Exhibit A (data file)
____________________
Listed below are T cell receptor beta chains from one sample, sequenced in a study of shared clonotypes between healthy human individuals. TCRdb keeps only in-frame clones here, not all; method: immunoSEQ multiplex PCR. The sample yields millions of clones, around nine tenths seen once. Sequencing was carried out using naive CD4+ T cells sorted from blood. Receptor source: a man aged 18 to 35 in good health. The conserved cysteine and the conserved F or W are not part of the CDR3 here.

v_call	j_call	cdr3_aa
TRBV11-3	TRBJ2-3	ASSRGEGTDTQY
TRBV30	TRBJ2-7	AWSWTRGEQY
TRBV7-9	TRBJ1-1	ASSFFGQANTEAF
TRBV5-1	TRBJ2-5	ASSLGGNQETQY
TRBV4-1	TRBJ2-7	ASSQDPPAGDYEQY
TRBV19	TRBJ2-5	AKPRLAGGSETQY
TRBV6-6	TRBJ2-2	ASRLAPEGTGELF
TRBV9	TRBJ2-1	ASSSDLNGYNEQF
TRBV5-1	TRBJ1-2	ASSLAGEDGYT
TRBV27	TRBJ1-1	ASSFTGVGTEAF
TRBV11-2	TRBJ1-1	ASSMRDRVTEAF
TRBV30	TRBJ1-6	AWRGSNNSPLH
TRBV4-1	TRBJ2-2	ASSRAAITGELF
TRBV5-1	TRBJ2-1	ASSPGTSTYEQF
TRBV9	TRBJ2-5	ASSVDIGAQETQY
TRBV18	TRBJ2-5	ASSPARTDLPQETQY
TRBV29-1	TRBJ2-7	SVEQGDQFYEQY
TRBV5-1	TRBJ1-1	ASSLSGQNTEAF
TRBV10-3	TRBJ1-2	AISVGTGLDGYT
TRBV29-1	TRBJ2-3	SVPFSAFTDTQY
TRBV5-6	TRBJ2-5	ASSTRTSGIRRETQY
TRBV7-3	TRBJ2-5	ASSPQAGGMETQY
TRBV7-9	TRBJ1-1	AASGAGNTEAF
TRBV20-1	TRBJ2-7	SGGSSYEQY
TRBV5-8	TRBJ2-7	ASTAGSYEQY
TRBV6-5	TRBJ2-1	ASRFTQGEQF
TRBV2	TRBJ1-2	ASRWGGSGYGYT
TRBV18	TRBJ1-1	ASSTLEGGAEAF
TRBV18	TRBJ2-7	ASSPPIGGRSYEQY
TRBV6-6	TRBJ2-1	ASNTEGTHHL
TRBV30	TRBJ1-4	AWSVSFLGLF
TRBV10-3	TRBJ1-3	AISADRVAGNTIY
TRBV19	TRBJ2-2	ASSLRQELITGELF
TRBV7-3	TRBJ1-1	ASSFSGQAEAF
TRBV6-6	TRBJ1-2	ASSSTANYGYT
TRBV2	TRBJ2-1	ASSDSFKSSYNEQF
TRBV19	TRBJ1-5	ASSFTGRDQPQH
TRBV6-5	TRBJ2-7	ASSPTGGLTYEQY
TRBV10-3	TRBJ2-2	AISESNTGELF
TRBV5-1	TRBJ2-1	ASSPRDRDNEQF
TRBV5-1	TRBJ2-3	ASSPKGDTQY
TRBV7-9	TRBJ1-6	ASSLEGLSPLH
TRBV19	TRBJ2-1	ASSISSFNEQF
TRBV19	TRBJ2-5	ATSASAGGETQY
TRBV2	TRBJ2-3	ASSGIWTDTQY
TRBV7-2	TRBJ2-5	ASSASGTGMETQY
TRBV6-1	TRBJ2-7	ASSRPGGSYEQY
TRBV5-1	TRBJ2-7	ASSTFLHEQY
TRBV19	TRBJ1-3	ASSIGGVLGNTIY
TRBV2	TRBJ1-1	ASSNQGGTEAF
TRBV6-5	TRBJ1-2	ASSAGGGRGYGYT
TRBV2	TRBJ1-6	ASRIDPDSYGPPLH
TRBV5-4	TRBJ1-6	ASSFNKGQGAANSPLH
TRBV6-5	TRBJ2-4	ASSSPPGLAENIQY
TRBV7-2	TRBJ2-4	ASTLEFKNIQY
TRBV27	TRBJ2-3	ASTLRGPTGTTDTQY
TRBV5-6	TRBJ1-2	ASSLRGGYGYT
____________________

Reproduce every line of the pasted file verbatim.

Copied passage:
Listed below are T cell receptor beta chains from one sample, sequenced in a study of shared clonotypes between healthy human individuals. TCRdb keeps only in-frame clones here, not all; method: immunoSEQ multiplex PCR. The sample yields millions of clones, around nine tenths seen once. Sequencing was carried out using naive CD4+ T cells sorted from blood. Receptor source: a man aged 18 to 35 in good health. The conserved cysteine and the conserved F or W are not part of the CDR3 here.

v_call	j_call	cdr3_aa
TRBV11-3	TRBJ2-3	ASSRGEGTDTQY
TRBV30	TRBJ2-7	AWSWTRGEQY
TRBV7-9	TRBJ1-1	ASSFFGQANTEAF
TRBV5-1	TRBJ2-5	ASSLGGNQETQY
TRBV4-1	TRBJ2-7	ASSQDPPAGDYEQY
TRBV19	TRBJ2-5	AKPRLAGGSETQY
TRBV6-6	TRBJ2-2	ASRLAPEGTGELF
TRBV9	TRBJ2-1	ASSSDLNGYNEQF
TRBV5-1	TRBJ1-2	ASSLAGEDGYT
TRBV27	TRBJ1-1	ASSFTGVGTEAF
TRBV11-2	TRBJ1-1	ASSMRDRVTEAF
TRBV30	TRBJ1-6	AWRGSNNSPLH
TRBV4-1	TRBJ2-2	ASSRAAITGELF
TRBV5-1	TRBJ2-1	ASSPGTSTYEQF
TRBV9	TRBJ2-5	ASSVDIGAQETQY
TRBV18	TRBJ2-5	ASSPARTDLPQETQY
TRBV29-1	TRBJ2-7	SVEQGDQFYEQY
TRBV5-1	TRBJ1-1	ASSLSGQNTEAF
TRBV10-3	TRBJ1-2	AISVGTGLDGYT
TRBV29-1	TRBJ2-3	SVPFSAFTDTQY
TRBV5-6	TRBJ2-5	ASSTRTSGIRRETQY
TRBV7-3	TRBJ2-5	ASSPQAGGMETQY
TRBV7-9	TRBJ1-1	AASGAGNTEAF
TRBV20-1	TRBJ2-7	SGGSSYEQY
TRBV5-8	TRBJ2-7	ASTAGSYEQY
TRBV6-5	TRBJ2-1	ASRFTQGEQF
TRBV2	TRBJ1-2	ASRWGGSGYGYT
TRBV18	TRBJ1-1	ASSTLEGGAEAF
TRBV18	TRBJ2-7	ASSPPIGGRSYEQY
TRBV6-6	TRBJ2-1	ASNTEGTHHL
TRBV30	TRBJ1-4	AWSVSFLGLF
TRBV10-3	TRBJ1-3	AISADRVAGNTIY
TRBV19	TRBJ2-2	ASSLRQELITGELF
TRBV7-3	TRBJ1-1	ASSFSGQAEAF
TRBV6-6	TRBJ1-2	ASSSTANYGYT
TRBV2	TRBJ2-1	ASSDSFKSSYNEQF
TRBV19	TRBJ1-5	ASSFTGRDQPQH
TRBV6-5	TRBJ2-7	ASSPTGGLTYEQY
TRBV10-3	TRBJ2-2	AISESNTGELF
TRBV5-1	TRBJ2-1	ASSPRDRDNEQF
TRBV5-1	TRBJ2-3	ASSPKGDTQY
TRBV7-9	TRBJ1-6	ASSLEGLSPLH
TRBV19	TRBJ2-1	ASSISSFNEQF
TRBV19	TRBJ2-5	ATSASAGGETQY
TRBV2	TRBJ2-3	ASSGIWTDTQY
TRBV7-2	TRBJ2-5	ASSASGTGMETQY
TRBV6-1	TRBJ2-7	ASSRPGGSYEQY
TRBV5-1	TRBJ2-7	ASSTFLHEQY
TRBV19	TRBJ1-3	ASSIGGVLGNTIY
TRBV2	TRBJ1-1	ASSNQGGTEAF
TRBV6-5	TRBJ1-2	ASSAGGGRGYGYT
TRBV2	TRBJ1-6	ASRIDPDSYGPPLH
TRBV5-4	TRBJ1-6	ASSFNKGQGAANSPLH
TRBV6-5	TRBJ2-4	ASSSPPGLAENIQY
TRBV7-2	TRBJ2-4	ASTLEFKNIQY
TRBV27	TRBJ2-3	ASTLRGPTGTTDTQY
TRBV5-6	TRBJ1-2	ASSLRGGYGYT